Both of these approaches required a guessing of all the different types of actors, personas, that would be involved. As a learning device to get to understand the concept of contexts this is satisfactory. As a practical device to use in Learning Design I am not so sure.

The Ecology of Resources (EoR) approach consisted of three phases and seemed to be based on pedagogy - in this case Vygotsky's Zone of Proximal Development (explained here, slides 21 to 31). The idea of a Zone of Proximal Adjustment (ZPA) is used as is the idea of More Able Partners (MAPs - could this be based on Paolo Freire's "Act of Knowing"? see slides 7 to 13 from the same Slideshare presentation).
The design goal is to "redesign learner contexts so as to optimise opportunities for interactions with social and other resources capable of assisting learners perform towards their objectives" and the design is a ZPA.
The three (iterative) processes are:

Phase 1: create model of resources potentially available to assist learners and filters that constrain learner interactions with these resources. Identify forms of assistance and potential MAPs.
    • BRAINSTORM potential resources in an Ecology of Resources
    • SPECIFY FOCUS OF ATTENTION - decide which resources to focus on
      • Knowledge and skills
      • People and tools
      • Environment
    • IDENTIFYING FILTERS - things that influence availability of potential resources
    • IDENTIFYING LEARNER RESOURCES - brought by learners
    • INTERACTIONS - reviewing focus of attention to obtain OPTIMAL SET OF FORMS OF ASSISTANCE (from ZPD to ZPA)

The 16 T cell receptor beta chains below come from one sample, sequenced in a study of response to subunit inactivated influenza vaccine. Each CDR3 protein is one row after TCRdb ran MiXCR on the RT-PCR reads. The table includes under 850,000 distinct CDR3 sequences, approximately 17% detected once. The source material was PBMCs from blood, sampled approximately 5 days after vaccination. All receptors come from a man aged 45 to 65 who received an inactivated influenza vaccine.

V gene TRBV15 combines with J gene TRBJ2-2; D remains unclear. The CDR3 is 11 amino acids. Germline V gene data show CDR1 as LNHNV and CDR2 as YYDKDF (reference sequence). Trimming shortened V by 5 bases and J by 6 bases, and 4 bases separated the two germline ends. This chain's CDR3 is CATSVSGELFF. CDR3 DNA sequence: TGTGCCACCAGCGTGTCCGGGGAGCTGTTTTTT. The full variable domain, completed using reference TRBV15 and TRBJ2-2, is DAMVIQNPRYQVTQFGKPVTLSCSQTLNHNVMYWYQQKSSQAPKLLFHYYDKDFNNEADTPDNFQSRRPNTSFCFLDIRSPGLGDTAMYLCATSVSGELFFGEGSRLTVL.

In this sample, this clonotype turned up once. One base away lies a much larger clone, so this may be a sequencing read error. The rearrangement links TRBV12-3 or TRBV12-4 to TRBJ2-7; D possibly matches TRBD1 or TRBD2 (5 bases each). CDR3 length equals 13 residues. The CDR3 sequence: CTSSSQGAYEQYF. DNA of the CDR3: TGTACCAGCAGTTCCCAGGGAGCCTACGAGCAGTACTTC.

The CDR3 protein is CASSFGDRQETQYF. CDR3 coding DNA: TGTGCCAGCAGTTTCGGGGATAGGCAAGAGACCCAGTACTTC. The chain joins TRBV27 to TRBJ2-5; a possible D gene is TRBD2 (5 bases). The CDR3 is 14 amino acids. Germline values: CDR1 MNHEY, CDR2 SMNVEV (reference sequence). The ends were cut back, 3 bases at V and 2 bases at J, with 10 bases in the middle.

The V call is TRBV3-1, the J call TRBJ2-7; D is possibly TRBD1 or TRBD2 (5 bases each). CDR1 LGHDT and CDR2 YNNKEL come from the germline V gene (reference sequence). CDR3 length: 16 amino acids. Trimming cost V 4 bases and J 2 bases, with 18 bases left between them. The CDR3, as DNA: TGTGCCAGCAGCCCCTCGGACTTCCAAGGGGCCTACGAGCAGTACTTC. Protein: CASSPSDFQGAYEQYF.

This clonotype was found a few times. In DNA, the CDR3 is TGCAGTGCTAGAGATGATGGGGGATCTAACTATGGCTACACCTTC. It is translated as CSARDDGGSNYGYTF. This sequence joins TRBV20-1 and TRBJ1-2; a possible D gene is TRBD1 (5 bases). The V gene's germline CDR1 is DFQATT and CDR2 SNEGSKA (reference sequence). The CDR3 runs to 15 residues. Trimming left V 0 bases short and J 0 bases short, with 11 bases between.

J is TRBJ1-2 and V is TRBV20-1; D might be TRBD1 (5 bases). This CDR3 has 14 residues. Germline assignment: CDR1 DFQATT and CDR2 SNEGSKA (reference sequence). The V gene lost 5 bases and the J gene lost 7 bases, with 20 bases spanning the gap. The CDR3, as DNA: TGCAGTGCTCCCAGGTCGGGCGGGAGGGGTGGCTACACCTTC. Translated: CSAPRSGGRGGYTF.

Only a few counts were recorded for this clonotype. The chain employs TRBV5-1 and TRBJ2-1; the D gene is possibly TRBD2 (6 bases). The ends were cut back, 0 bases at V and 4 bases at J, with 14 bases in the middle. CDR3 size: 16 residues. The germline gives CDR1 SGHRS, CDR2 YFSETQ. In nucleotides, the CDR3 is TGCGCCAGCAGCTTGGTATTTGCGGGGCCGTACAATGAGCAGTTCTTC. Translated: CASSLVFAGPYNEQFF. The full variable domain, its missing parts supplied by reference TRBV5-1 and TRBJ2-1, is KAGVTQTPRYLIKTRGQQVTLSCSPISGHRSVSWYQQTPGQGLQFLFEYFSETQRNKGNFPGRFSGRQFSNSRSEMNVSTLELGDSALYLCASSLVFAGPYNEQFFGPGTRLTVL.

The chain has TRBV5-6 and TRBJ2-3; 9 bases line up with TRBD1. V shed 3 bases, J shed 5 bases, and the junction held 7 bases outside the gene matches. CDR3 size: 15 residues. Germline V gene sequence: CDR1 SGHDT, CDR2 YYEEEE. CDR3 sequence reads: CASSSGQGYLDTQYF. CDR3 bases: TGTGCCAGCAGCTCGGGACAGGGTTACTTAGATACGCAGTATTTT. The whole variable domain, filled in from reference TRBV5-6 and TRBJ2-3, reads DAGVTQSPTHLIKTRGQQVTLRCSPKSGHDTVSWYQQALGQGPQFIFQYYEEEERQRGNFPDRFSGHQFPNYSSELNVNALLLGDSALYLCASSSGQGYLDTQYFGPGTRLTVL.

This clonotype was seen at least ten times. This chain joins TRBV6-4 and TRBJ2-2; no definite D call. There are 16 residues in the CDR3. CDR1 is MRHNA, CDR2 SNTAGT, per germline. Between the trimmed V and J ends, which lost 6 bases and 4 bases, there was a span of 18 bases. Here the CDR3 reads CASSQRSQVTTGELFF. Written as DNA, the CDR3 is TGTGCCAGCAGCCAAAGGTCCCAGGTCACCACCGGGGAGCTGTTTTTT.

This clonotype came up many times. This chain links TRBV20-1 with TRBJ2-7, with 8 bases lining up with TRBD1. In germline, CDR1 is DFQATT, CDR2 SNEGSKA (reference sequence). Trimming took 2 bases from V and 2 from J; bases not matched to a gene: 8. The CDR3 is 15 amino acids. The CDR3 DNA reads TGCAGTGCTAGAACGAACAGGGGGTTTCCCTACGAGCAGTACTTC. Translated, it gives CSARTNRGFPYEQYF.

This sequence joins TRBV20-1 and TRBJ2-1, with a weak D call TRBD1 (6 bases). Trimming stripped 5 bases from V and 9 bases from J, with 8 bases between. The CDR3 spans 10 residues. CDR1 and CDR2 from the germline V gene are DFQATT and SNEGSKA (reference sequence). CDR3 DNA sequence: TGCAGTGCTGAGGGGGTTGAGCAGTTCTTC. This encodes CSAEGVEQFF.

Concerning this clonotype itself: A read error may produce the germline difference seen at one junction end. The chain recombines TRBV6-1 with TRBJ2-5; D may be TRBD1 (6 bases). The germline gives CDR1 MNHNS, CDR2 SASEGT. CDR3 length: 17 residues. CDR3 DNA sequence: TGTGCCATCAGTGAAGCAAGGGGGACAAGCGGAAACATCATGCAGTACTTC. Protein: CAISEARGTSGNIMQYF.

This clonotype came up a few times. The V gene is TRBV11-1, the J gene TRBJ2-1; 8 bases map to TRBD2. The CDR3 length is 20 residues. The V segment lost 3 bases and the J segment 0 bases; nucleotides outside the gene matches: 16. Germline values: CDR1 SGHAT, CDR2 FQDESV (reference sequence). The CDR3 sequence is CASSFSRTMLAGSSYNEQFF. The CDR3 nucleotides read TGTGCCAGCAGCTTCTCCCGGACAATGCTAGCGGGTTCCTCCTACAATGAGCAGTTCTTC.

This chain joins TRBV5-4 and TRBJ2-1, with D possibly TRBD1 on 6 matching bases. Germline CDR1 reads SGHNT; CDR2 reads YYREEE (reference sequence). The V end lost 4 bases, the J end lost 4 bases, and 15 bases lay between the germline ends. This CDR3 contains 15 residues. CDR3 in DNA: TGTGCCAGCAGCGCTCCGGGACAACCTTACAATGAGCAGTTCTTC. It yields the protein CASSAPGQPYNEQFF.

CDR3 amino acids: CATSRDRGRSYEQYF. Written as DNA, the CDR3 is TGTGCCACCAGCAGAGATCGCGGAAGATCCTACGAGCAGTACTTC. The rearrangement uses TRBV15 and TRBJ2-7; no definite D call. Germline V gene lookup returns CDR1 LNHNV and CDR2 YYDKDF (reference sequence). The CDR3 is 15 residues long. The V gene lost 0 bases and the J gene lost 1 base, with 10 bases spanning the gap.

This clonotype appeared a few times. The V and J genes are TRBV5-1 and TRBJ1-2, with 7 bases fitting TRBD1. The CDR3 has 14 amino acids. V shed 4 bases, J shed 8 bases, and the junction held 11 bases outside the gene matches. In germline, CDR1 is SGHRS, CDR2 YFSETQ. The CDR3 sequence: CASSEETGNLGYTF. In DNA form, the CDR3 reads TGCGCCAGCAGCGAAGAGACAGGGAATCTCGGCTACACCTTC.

Phase 2: identify relationships so as to better understand how these are independent and are opportunities (amongst LEARNER, RESOURCES, FILTERS). Which are influential relationships, component relationships, typology relationships, social relationships?

Phase 3: Design adjustments to make right resources available at the right time - produce SCAFFOLDING and ADJUSTMENT.

    I did find the scaffolding designed for this OLDS MOOC tight and too detailed. I accept that this was designed for many and so this approach might suit some. As pointed out by Josh in Tuesday's convergence session, these are learning processes which will generate a check list for your context, eventually.
    This type of contexts definition is useful to do even in a school setting. What are we missing or ignoring which are filters to learning?
    I wondered about the cultural contexts in particular in terms of teachers new to a particular school or country (see extract from the mindmap produced for this course). But there are other areas which are important for us to take into account when designing learning.


    Helen Crump said...

    George, I am especially struck with your introduction about context:"there is a lot that we take for granted in schools. Context is one of them....but it is rare to go back to basics and consider the complete contextual situation afresh". So when the chance does come along it would be a shame to waste it.
    I'm interested in literacy, and now with all the talk of digital literacy it seems a great opportunity to go back to basics and to holistically consider literacy afresh. Great post. Thanks

    Larry Cuffe said...

    i think a useful concept here is our structure of expectations. what we expect, what the student expects, and the alignment betwee whern students fail to complete, but they may be very pleased that they made the progress they did1n these two. As an example we may be disapointed